Does Thermal Paste Actually Matter?

Sep 29, 2018
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Hey guys,

The temperatures of my i7-6700k have been rising recently (I have a H100i v2) and I have been wondering whether replacing the thermal paste will help.

So, the most common question, does thermal paste matter? I've seen many highly regarded TIMs but ThermalGrizzly Kryonaut seems to be the best, any thoughts?
 
Thermal paste matters if your are running high overclocks. If you are running at stock or small overclocks, then it really does not matter. Maybe a couple degrees difference. The 6700k has not been out that long, so I am not sure if the thermal paste has gone bad. You may have an issue with your pump, thus the higher temps.

I have had issues with a Corsair AOI and the chip gradually got hotter over time. I had the cooler RMA'ed and I think that one of the tubes was clogged. The RPM on the pump in Corsair link was higher than the 3000rpm and on of the tubes was hot. After a little digging it seemed this is a problem that has happened to others before.

I would try and replace the thermal paste first, just because it is the easier solution. But it may not work, so keep that in mind.

As far as Thermal Grizzly Kryonaut, it is considered to be the best by the professional overclockers. So if you want the best, then go for it. That is what I use on my rigs.
 
Sep 29, 2018
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Just a heads up, one of the tubes is SUPPOSED to be hot, it is the one coming out of the CPU block. Also, the reason I'm looking at reapplying is because I intent to overclock my CPU as I finally have time to fiddle with my computer etc. Thanks for the comments though :)
 
Differences in thermal pastes are usually only good for a few degrees better cooling, but if you're looking at more expensive thermal paste to solve a thermal problem, you're looking in the wrong direction.

Thermal paste that has dried or stratified should be replaced.

A good thermal pad should also get you within a few degrees of a good thermal paste, and should be a permanent solution.

Tubes near a water block should not show a significant temperature difference, provided the water is flowing through the block correctly. If the water is staying in the block long enough to show significant temperature differences before and after, I would consider there to be a flow problem.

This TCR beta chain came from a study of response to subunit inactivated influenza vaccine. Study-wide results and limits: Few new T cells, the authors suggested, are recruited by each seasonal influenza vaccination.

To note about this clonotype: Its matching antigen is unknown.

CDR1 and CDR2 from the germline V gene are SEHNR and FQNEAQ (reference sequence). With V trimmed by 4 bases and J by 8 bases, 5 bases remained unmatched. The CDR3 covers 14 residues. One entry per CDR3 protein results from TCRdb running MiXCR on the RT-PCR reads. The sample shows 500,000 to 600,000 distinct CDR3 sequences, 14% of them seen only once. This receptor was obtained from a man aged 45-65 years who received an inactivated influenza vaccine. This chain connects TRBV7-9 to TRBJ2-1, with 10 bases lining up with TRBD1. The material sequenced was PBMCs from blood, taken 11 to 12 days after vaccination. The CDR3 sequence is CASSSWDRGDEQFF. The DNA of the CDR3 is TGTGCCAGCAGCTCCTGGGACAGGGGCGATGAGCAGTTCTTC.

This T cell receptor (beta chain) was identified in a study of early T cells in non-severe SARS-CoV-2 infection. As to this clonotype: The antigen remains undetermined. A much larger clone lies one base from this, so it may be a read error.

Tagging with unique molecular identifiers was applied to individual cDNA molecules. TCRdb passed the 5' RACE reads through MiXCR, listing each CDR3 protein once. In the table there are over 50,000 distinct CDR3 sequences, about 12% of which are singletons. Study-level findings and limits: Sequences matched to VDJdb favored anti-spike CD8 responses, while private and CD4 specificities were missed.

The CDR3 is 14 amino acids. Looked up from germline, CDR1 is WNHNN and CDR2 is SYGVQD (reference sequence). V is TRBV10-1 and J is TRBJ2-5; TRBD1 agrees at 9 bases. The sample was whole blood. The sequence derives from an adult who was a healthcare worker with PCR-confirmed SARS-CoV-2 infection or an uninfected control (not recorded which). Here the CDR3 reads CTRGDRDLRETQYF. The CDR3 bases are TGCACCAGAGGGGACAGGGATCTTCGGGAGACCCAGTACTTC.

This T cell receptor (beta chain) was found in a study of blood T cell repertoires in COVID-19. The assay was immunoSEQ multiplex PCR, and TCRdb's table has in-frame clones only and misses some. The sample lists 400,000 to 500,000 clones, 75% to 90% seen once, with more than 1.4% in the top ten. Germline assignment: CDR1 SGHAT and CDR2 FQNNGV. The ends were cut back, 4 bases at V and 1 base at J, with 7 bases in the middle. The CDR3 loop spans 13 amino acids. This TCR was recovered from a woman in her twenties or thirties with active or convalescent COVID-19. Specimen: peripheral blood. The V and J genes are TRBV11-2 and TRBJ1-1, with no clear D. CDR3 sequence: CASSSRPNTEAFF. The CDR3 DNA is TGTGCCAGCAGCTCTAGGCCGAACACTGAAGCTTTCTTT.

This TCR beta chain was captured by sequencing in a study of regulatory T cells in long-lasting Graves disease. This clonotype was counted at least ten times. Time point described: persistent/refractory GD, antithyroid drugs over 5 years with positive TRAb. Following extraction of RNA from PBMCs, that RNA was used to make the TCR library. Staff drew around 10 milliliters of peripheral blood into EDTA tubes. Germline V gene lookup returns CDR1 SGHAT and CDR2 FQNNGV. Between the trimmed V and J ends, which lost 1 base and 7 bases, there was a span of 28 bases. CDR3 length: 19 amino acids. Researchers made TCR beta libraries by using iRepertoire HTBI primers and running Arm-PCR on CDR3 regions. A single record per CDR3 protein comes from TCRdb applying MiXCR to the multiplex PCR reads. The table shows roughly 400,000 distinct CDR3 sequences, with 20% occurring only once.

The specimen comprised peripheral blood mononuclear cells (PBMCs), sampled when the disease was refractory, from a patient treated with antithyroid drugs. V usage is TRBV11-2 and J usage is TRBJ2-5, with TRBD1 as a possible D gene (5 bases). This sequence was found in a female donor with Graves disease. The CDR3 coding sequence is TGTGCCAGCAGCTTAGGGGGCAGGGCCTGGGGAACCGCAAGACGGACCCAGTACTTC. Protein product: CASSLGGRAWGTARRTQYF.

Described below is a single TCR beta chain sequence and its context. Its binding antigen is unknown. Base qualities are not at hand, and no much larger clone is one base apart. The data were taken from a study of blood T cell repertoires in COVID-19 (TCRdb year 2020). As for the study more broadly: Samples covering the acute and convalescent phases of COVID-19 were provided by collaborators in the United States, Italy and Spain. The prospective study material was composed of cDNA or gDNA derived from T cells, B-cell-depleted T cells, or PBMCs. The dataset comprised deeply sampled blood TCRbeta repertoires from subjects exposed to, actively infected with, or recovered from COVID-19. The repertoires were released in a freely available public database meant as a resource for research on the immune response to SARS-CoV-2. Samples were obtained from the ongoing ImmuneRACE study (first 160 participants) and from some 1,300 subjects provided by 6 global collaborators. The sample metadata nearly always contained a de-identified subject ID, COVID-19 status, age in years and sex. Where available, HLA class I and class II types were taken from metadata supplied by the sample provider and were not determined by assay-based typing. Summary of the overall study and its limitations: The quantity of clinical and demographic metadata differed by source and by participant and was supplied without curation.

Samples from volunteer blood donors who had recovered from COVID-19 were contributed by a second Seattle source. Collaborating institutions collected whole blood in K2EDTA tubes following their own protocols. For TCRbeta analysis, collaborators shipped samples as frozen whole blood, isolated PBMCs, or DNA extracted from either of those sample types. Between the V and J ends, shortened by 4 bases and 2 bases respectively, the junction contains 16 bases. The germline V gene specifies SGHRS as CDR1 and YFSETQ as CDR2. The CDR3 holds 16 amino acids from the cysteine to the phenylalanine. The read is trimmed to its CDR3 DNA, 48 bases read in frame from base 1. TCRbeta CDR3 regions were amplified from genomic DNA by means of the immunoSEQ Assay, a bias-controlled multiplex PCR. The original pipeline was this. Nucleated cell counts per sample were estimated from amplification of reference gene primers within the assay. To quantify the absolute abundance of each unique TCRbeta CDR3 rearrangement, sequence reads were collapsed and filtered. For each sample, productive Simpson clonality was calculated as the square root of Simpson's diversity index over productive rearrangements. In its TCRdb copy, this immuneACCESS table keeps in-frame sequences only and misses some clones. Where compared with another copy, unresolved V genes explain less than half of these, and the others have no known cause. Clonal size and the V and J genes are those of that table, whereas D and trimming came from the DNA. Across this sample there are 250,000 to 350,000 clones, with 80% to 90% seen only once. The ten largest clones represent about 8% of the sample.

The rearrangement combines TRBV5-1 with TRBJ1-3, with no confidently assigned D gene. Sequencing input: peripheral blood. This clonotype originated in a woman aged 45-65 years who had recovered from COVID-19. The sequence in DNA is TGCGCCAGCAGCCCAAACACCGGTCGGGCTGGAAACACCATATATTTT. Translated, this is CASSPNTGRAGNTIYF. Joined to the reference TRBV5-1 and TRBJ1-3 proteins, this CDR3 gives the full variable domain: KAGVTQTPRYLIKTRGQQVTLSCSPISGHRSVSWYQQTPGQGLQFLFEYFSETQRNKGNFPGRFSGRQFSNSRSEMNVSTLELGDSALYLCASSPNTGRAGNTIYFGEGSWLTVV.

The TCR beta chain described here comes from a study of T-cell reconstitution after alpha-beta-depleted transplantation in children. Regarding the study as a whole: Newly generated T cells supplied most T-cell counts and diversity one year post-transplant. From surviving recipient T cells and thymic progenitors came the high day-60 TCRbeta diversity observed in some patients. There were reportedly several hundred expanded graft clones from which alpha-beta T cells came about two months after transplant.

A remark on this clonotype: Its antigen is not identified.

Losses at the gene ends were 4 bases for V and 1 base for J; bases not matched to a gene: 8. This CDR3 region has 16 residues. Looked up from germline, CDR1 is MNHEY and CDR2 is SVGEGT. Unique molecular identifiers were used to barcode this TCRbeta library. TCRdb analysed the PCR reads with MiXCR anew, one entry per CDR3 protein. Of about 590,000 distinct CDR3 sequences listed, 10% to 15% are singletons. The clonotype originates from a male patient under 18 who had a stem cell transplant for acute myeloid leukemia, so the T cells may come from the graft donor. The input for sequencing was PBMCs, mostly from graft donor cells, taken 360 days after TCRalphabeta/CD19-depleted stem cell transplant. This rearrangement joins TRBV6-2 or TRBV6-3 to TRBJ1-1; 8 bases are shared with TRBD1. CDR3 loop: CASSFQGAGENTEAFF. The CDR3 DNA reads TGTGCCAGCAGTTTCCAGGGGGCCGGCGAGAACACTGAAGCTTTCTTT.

The only tubes that should show much difference are the inlet and outlets to your radiator, and the difference they will show will be directly proportional to the ability of the radiator to transfer heat from the water.
 
Sep 29, 2018
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I mean it's not like one tube is boiling and the other is freezing, you can just tell by holding them, one is warmer and the other is cooler than it, not specifically cold.
 
You shouldn't be able to gauge the temperature difference near a water block with your hands unless you have had them calibrated correctly, and once your water is heat saturated, I doubt you'll feel the difference at the radiator either.

Is your pump speed adjustable and running too slowly?
 
Sep 29, 2018
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It's a H100i v2, so the pump is running at roughly 3000rpm. Considering Aseteks cheap design, the pump rotor thingy is inside the CPU block, so I think water can be expected to stay there for longer than a custom loop.
 

mdd1963

Polypheme
many AIO's temps begin gradually rising after a year or two due to contaminants, hard water deposits blocking fluid flow in pump, loss of fluid pressure due to micro leaks/evaporation...

I don't find most such AIOs to be worth more or even superior to a simple quality large conventional double heatsink/fan assembly...

 


Yeah, one of the tubes is supposed to be hot, but it was pretty hot at the radiator and it did not get hot like that before. As mdd1963 said, overtime the flow will get blocked and the hot water was sitting in the tube by the radiator for longer than it should have. Thus, it gets pretty hot.
 

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